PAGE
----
BARDSTOWN, Ky. (AP) — The widow of an ambushed Kentucky police officer said Tuesday that her husband, who was gunned down when he stopped to pick up road debris on his way home, will be her lasting hero.
Facing a row of cameras just days after the slaying, Amy Ellis remembered Bardstown Officer Jason Ellis as a dedicated family man and K-9 officer who wanted to rid this quaint town of illegal drugs.
"He is forever our hero," she said. "He always made me feel like he was Superman, that nothing would ever happen to him."
Jason Ellis, a 33-year-old former minor league baseball player turned lawman, was hit with multiple shotgun blasts after he exited his cruiser to pick up debris at a ramp off the Bluegrass Parkway in Nelson County early Saturday, according to Kentucky State Police. Investigators are asking for the public's help in finding suspects.
A reward has grown beyond $30,000, including $10,000 that Bardstown Mayor Bill Sheckles said the city is adding from money in an asset forfeiture fund.
"We want to bring these perpetrators to justice," Sheckles said.
Joined by her mother and mother-in-law plus a host of police officers, Amy Ellis said no words could express her sadness and anger. She and her husband have two sons, ages 7 and 6.
She credited her faith for giving her the strength to keep going after losing the man she fell in love with when they met on Valentine's Day a dozen years ago.
"God has picked me up off the bathroom floor," she said. "I didn't want to live another second without him."
Investigators working around the clock have received many tips and a few leads, "but nothing that we can get excited over just yet," Bardstown Police Chief Rick McCubbin said.
"Not much sleep and a whole lot of Red Bull, that's getting us all through it," he told reporters. "And we're not going to rest for quite a while."
He said at this point, there is no suspect or motive and "nothing to go on."
Investigators are reviewing every arrest made by Ellis "with a microscope," McCubbin said.
McCubbin said he believes Ellis' death is linked to his police work.
"We believe that he was the target," he said. "It was just too methodical, too precise."
McCubbin said he was unaware of any prior threats against Ellis.
Ellis' death triggered an outpouring of grief in the town of about 12,000, about 40 miles southeast of Louisville.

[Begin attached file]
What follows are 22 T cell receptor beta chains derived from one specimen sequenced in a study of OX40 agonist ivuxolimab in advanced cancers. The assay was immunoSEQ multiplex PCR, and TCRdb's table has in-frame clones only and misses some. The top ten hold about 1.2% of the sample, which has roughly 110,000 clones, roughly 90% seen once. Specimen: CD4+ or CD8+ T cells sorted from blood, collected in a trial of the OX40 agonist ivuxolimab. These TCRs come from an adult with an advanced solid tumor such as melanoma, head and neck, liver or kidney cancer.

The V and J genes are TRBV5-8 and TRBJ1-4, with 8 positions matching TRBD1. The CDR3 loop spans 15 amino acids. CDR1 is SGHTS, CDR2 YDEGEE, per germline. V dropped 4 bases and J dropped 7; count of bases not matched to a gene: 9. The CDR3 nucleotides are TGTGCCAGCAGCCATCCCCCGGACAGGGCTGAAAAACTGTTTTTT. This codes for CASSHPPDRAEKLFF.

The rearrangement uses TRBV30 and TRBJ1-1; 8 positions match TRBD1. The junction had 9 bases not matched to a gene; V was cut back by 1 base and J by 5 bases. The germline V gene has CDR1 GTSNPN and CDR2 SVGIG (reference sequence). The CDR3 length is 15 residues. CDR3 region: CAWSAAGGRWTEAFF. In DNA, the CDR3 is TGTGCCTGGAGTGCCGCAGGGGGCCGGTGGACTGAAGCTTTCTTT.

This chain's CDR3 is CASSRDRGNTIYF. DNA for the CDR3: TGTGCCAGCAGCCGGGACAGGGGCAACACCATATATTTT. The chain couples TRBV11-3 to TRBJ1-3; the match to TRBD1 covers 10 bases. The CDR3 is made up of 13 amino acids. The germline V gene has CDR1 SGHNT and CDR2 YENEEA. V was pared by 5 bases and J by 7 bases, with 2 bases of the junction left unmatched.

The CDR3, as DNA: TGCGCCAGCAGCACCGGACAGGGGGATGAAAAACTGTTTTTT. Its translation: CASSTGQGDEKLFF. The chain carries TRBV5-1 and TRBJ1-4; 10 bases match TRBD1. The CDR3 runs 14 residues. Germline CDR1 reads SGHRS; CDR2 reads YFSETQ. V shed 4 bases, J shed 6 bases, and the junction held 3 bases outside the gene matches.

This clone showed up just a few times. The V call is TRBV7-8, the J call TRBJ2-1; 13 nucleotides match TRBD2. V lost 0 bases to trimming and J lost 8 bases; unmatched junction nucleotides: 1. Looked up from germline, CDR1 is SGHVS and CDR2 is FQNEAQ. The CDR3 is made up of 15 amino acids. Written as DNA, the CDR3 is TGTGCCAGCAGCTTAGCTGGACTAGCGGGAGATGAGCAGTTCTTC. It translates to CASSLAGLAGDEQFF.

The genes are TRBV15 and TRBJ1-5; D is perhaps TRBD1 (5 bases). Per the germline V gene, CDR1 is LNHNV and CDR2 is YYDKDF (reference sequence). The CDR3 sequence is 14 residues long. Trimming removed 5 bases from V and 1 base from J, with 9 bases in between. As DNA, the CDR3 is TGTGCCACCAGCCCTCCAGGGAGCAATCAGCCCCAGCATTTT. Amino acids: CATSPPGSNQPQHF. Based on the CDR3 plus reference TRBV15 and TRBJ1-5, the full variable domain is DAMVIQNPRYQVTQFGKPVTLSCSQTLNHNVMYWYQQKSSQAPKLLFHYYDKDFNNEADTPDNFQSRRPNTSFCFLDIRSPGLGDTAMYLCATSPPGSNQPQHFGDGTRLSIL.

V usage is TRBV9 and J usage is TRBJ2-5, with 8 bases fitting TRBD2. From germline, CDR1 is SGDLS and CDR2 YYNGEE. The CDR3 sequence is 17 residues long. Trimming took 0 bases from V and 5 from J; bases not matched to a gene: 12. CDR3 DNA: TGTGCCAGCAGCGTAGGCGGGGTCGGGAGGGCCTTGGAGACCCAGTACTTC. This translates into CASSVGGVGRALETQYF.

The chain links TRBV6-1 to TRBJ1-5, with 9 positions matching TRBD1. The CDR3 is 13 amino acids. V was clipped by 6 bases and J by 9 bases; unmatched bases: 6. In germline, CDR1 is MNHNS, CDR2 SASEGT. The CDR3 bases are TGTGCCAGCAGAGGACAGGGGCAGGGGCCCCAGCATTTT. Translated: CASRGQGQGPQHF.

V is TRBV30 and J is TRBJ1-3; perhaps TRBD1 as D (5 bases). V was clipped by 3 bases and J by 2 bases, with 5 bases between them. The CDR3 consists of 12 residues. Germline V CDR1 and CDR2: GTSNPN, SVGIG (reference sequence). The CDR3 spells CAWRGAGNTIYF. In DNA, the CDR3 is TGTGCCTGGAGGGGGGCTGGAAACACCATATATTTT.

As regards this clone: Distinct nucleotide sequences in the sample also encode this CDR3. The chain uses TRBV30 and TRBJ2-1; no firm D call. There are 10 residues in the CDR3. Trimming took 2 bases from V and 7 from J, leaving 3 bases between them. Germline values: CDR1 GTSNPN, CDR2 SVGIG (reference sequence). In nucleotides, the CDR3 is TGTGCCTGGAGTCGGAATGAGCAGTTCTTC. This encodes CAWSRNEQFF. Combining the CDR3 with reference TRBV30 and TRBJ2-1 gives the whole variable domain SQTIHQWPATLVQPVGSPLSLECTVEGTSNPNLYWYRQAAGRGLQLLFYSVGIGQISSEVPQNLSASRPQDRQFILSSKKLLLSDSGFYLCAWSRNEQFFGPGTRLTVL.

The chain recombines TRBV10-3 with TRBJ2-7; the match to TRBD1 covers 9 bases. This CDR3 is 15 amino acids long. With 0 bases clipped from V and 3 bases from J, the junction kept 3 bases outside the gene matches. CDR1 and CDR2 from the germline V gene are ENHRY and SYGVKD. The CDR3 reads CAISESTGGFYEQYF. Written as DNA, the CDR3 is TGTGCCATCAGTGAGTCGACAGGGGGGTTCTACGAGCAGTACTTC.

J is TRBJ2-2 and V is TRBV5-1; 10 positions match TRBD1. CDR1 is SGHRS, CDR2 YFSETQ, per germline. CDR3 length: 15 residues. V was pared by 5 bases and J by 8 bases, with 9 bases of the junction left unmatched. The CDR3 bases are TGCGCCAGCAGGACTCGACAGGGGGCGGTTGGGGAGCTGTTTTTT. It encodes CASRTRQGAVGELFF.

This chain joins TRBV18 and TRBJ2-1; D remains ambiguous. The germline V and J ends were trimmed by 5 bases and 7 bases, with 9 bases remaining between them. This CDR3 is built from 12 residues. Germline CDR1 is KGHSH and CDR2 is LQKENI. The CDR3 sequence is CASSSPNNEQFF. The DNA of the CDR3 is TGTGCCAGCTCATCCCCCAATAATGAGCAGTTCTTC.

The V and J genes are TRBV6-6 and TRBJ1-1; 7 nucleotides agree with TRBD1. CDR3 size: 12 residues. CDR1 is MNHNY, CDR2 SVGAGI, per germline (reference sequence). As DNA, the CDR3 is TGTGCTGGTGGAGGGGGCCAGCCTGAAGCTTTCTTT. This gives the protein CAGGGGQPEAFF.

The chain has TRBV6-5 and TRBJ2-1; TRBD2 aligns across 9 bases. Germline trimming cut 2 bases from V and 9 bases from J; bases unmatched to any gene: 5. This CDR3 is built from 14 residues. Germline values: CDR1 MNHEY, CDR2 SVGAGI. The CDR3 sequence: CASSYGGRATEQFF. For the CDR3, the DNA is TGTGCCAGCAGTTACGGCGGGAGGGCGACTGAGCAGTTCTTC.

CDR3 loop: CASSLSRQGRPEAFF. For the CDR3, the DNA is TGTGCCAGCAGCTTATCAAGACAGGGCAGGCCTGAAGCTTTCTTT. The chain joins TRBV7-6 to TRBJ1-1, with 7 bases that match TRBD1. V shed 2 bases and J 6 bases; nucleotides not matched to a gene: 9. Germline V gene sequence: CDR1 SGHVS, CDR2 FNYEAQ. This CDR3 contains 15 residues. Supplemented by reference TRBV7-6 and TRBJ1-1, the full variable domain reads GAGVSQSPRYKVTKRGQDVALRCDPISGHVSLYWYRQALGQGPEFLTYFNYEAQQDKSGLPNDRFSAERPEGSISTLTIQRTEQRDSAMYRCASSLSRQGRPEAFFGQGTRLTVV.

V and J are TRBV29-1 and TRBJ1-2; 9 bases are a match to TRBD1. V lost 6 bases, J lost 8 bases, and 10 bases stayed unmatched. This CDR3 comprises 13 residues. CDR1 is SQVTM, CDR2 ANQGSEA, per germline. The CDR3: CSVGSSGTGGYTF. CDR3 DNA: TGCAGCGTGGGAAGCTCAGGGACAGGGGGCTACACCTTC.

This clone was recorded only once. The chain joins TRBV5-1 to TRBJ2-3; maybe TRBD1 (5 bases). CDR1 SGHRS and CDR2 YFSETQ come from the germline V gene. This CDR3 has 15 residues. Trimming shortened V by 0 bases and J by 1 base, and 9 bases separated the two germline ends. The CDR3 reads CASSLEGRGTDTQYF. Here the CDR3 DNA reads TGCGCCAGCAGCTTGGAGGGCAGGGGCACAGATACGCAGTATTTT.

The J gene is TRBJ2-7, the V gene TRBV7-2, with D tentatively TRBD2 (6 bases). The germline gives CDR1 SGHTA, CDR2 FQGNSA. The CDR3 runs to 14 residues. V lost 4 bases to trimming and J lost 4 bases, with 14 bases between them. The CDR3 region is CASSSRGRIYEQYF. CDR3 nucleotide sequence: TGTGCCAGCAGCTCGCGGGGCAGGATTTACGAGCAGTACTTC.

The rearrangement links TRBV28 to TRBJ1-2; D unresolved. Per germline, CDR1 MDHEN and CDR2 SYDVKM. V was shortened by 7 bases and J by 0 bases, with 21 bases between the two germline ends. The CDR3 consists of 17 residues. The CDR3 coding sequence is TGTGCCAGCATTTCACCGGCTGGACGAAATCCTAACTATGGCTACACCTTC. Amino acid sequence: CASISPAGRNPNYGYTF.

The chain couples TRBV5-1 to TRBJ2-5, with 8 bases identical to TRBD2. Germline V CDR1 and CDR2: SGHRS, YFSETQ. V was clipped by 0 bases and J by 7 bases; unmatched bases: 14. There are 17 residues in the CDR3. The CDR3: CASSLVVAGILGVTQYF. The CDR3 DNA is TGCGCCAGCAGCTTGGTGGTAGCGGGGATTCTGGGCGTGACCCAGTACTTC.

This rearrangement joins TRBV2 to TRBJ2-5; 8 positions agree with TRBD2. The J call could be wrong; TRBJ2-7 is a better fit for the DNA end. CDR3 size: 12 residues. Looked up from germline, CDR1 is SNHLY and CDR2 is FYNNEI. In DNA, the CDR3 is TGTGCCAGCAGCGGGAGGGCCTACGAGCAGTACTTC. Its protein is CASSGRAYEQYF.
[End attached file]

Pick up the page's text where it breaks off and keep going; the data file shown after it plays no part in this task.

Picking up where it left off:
Flags are at half-staff around Bardstown, and more than 300 people attended a candlelight vigil Monday night outside the police station. Gov. Steve Beshear asked that flags be lowered to half-staff statewide on Thursday, the day of Ellis' funeral.
Mourners placed flowers, flags, balloons and baseballs on a police cruiser that was turned into a makeshift memorial. Ellis was a standout baseball player at the University of the Cumberlands, and he went on to play minor league ball in the Cincinnati Reds system from 2002 to 2005, according to the school's website.
Ellis would have marked his seventh anniversary on the Bardstown police force on Thursday. He was one of the small-town department's top officers when it came to arrests, his chief said.
Ellis had made a "dent" in the town's drug problems, McCubbin said.
As a police officer, he went "by the book," his wife said. But she also remembered him as a "likable guy" who was goofy and enjoyed making people laugh. At a holiday party last year, he wore an elf sweater and elf hat, she recalled. Even when he stopped people, he brought a light touch to his police work, she said.
McCubbin said he was bracing for the possibility of a lengthy investigation.
"If it takes us six months, I want it done right because I want people in prison that did this," he said. "I want a good, solid case that puts people away for life, or the death penalty."
Ellis was in uniform and was wearing a bulletproof vest at the time of the shooting, the chief said. Ellis' canine partner wasn't with him at the time. The 7-year-old dog will be retired and probably given to Ellis' family because Ellis' young sons have grown up with the dog, Mayor Sheckles said.
McCubbin is urging his officers to be even more vigilant after the slaying, and he's insisting that they go in tandems to respond to any calls.
Jason Gossett of Bardstown was among those who stopped by the police station Tuesday to pay tribute to the fallen officer. He said the slaying sent shockwaves through the town.
"I don't think we're gripped with fear," Gossett said. "We're just upset, we're outraged and we're saddened."
Sheckles said the shooting has shaken up the community.
"We want to solve the situation because we don't want to be a community that's constantly looking over our shoulder every time that we walk out the front door," he said. "That's not what we do here in Bardstown."